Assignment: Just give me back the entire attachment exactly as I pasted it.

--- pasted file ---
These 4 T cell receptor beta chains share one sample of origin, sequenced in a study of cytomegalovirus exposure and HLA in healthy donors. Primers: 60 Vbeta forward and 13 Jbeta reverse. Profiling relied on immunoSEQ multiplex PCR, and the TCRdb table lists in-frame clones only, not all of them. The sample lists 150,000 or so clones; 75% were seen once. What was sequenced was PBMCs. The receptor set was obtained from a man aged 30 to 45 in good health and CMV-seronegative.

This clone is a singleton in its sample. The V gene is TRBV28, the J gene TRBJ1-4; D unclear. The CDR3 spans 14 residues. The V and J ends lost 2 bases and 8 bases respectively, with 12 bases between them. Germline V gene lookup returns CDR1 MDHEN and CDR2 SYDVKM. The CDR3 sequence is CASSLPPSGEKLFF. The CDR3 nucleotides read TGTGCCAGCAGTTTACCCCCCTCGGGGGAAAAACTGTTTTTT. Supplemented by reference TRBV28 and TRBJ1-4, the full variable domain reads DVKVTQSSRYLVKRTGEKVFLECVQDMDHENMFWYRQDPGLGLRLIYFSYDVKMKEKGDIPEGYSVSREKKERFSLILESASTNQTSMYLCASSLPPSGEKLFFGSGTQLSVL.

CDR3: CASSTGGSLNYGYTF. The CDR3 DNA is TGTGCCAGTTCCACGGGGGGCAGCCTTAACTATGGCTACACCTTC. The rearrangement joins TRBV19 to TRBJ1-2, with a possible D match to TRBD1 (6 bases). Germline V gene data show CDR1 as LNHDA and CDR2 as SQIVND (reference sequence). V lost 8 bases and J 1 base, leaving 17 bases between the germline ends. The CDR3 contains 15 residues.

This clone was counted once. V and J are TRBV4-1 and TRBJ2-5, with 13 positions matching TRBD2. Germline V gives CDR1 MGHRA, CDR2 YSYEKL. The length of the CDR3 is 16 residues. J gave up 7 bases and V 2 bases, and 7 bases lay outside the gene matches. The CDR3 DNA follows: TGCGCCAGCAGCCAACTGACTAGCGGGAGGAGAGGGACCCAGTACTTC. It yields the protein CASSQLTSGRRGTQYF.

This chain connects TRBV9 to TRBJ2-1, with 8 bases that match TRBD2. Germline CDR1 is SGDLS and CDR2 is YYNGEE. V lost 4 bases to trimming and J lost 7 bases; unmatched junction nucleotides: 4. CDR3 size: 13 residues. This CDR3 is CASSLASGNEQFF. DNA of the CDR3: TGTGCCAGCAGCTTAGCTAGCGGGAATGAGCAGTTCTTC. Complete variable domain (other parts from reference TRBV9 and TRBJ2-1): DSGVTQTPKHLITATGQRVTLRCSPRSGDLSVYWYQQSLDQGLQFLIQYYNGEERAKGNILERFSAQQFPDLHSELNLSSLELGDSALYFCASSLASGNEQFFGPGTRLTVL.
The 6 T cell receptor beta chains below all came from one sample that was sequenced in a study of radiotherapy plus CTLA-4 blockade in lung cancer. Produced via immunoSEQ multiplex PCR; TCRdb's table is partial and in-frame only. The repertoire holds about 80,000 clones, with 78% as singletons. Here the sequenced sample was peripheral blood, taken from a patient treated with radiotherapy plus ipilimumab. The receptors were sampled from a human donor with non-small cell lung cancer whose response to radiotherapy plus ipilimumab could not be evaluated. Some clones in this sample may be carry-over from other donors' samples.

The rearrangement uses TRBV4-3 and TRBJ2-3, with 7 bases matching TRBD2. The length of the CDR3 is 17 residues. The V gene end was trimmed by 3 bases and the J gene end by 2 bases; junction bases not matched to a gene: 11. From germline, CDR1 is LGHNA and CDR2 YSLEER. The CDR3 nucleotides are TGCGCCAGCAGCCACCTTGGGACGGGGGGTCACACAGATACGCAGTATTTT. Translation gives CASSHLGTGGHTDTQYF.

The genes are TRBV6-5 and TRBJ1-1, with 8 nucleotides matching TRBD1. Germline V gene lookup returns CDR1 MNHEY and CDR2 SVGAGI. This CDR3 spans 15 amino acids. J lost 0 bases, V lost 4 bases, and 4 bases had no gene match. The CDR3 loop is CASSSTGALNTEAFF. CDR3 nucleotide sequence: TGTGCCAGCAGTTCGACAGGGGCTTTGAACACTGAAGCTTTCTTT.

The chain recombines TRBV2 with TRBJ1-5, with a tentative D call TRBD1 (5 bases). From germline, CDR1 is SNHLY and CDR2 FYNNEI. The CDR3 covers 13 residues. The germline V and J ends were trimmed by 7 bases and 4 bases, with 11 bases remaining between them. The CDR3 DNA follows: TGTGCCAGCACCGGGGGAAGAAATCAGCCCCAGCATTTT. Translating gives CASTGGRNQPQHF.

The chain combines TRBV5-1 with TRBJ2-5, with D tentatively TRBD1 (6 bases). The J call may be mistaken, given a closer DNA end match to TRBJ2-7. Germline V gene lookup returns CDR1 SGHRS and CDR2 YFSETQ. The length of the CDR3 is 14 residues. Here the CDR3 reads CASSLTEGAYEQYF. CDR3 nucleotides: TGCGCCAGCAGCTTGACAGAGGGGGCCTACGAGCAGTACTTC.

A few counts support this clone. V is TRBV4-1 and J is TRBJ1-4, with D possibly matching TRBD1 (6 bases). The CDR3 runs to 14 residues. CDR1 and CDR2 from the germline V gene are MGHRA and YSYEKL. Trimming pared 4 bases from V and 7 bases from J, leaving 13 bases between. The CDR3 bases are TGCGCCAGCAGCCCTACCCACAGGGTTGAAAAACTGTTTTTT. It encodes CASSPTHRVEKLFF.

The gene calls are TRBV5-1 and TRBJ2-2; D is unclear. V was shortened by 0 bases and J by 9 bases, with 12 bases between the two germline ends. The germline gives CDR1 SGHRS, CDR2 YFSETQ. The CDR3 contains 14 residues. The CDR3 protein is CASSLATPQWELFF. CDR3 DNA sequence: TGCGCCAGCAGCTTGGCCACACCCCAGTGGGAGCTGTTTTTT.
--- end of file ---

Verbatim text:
These 4 T cell receptor beta chains share one sample of origin, sequenced in a study of cytomegalovirus exposure and HLA in healthy donors. Primers: 60 Vbeta forward and 13 Jbeta reverse. Profiling relied on immunoSEQ multiplex PCR, and the TCRdb table lists in-frame clones only, not all of them. The sample lists 150,000 or so clones; 75% were seen once. What was sequenced was PBMCs. The receptor set was obtained from a man aged 30 to 45 in good health and CMV-seronegative.

This clone is a singleton in its sample. The V gene is TRBV28, the J gene TRBJ1-4; D unclear. The CDR3 spans 14 residues. The V and J ends lost 2 bases and 8 bases respectively, with 12 bases between them. Germline V gene lookup returns CDR1 MDHEN and CDR2 SYDVKM. The CDR3 sequence is CASSLPPSGEKLFF. The CDR3 nucleotides read TGTGCCAGCAGTTTACCCCCCTCGGGGGAAAAACTGTTTTTT. Supplemented by reference TRBV28 and TRBJ1-4, the full variable domain reads DVKVTQSSRYLVKRTGEKVFLECVQDMDHENMFWYRQDPGLGLRLIYFSYDVKMKEKGDIPEGYSVSREKKERFSLILESASTNQTSMYLCASSLPPSGEKLFFGSGTQLSVL.

CDR3: CASSTGGSLNYGYTF. The CDR3 DNA is TGTGCCAGTTCCACGGGGGGCAGCCTTAACTATGGCTACACCTTC. The rearrangement joins TRBV19 to TRBJ1-2, with a possible D match to TRBD1 (6 bases). Germline V gene data show CDR1 as LNHDA and CDR2 as SQIVND (reference sequence). V lost 8 bases and J 1 base, leaving 17 bases between the germline ends. The CDR3 contains 15 residues.

This clone was counted once. V and J are TRBV4-1 and TRBJ2-5, with 13 positions matching TRBD2. Germline V gives CDR1 MGHRA, CDR2 YSYEKL. The length of the CDR3 is 16 residues. J gave up 7 bases and V 2 bases, and 7 bases lay outside the gene matches. The CDR3 DNA follows: TGCGCCAGCAGCCAACTGACTAGCGGGAGGAGAGGGACCCAGTACTTC. It yields the protein CASSQLTSGRRGTQYF.

This chain connects TRBV9 to TRBJ2-1, with 8 bases that match TRBD2. Germline CDR1 is SGDLS and CDR2 is YYNGEE. V lost 4 bases to trimming and J lost 7 bases; unmatched junction nucleotides: 4. CDR3 size: 13 residues. This CDR3 is CASSLASGNEQFF. DNA of the CDR3: TGTGCCAGCAGCTTAGCTAGCGGGAATGAGCAGTTCTTC. Complete variable domain (other parts from reference TRBV9 and TRBJ2-1): DSGVTQTPKHLITATGQRVTLRCSPRSGDLSVYWYQQSLDQGLQFLIQYYNGEERAKGNILERFSAQQFPDLHSELNLSSLELGDSALYFCASSLASGNEQFFGPGTRLTVL.
The 6 T cell receptor beta chains below all came from one sample that was sequenced in a study of radiotherapy plus CTLA-4 blockade in lung cancer. Produced via immunoSEQ multiplex PCR; TCRdb's table is partial and in-frame only. The repertoire holds about 80,000 clones, with 78% as singletons. Here the sequenced sample was peripheral blood, taken from a patient treated with radiotherapy plus ipilimumab. The receptors were sampled from a human donor with non-small cell lung cancer whose response to radiotherapy plus ipilimumab could not be evaluated. Some clones in this sample may be carry-over from other donors' samples.

The rearrangement uses TRBV4-3 and TRBJ2-3, with 7 bases matching TRBD2. The length of the CDR3 is 17 residues. The V gene end was trimmed by 3 bases and the J gene end by 2 bases; junction bases not matched to a gene: 11. From germline, CDR1 is LGHNA and CDR2 YSLEER. The CDR3 nucleotides are TGCGCCAGCAGCCACCTTGGGACGGGGGGTCACACAGATACGCAGTATTTT. Translation gives CASSHLGTGGHTDTQYF.

The genes are TRBV6-5 and TRBJ1-1, with 8 nucleotides matching TRBD1. Germline V gene lookup returns CDR1 MNHEY and CDR2 SVGAGI. This CDR3 spans 15 amino acids. J lost 0 bases, V lost 4 bases, and 4 bases had no gene match. The CDR3 loop is CASSSTGALNTEAFF. CDR3 nucleotide sequence: TGTGCCAGCAGTTCGACAGGGGCTTTGAACACTGAAGCTTTCTTT.

The chain recombines TRBV2 with TRBJ1-5, with a tentative D call TRBD1 (5 bases). From germline, CDR1 is SNHLY and CDR2 FYNNEI. The CDR3 covers 13 residues. The germline V and J ends were trimmed by 7 bases and 4 bases, with 11 bases remaining between them. The CDR3 DNA follows: TGTGCCAGCACCGGGGGAAGAAATCAGCCCCAGCATTTT. Translating gives CASTGGRNQPQHF.

The chain combines TRBV5-1 with TRBJ2-5, with D tentatively TRBD1 (6 bases). The J call may be mistaken, given a closer DNA end match to TRBJ2-7. Germline V gene lookup returns CDR1 SGHRS and CDR2 YFSETQ. The length of the CDR3 is 14 residues. Here the CDR3 reads CASSLTEGAYEQYF. CDR3 nucleotides: TGCGCCAGCAGCTTGACAGAGGGGGCCTACGAGCAGTACTTC.

A few counts support this clone. V is TRBV4-1 and J is TRBJ1-4, with D possibly matching TRBD1 (6 bases). The CDR3 runs to 14 residues. CDR1 and CDR2 from the germline V gene are MGHRA and YSYEKL. Trimming pared 4 bases from V and 7 bases from J, leaving 13 bases between. The CDR3 bases are TGCGCCAGCAGCCCTACCCACAGGGTTGAAAAACTGTTTTTT. It encodes CASSPTHRVEKLFF.

The gene calls are TRBV5-1 and TRBJ2-2; D is unclear. V was shortened by 0 bases and J by 9 bases, with 12 bases between the two germline ends. The germline gives CDR1 SGHRS, CDR2 YFSETQ. The CDR3 contains 14 residues. The CDR3 protein is CASSLATPQWELFF. CDR3 DNA sequence: TGCGCCAGCAGCTTGGCCACACCCCAGTGGGAGCTGTTTTTT.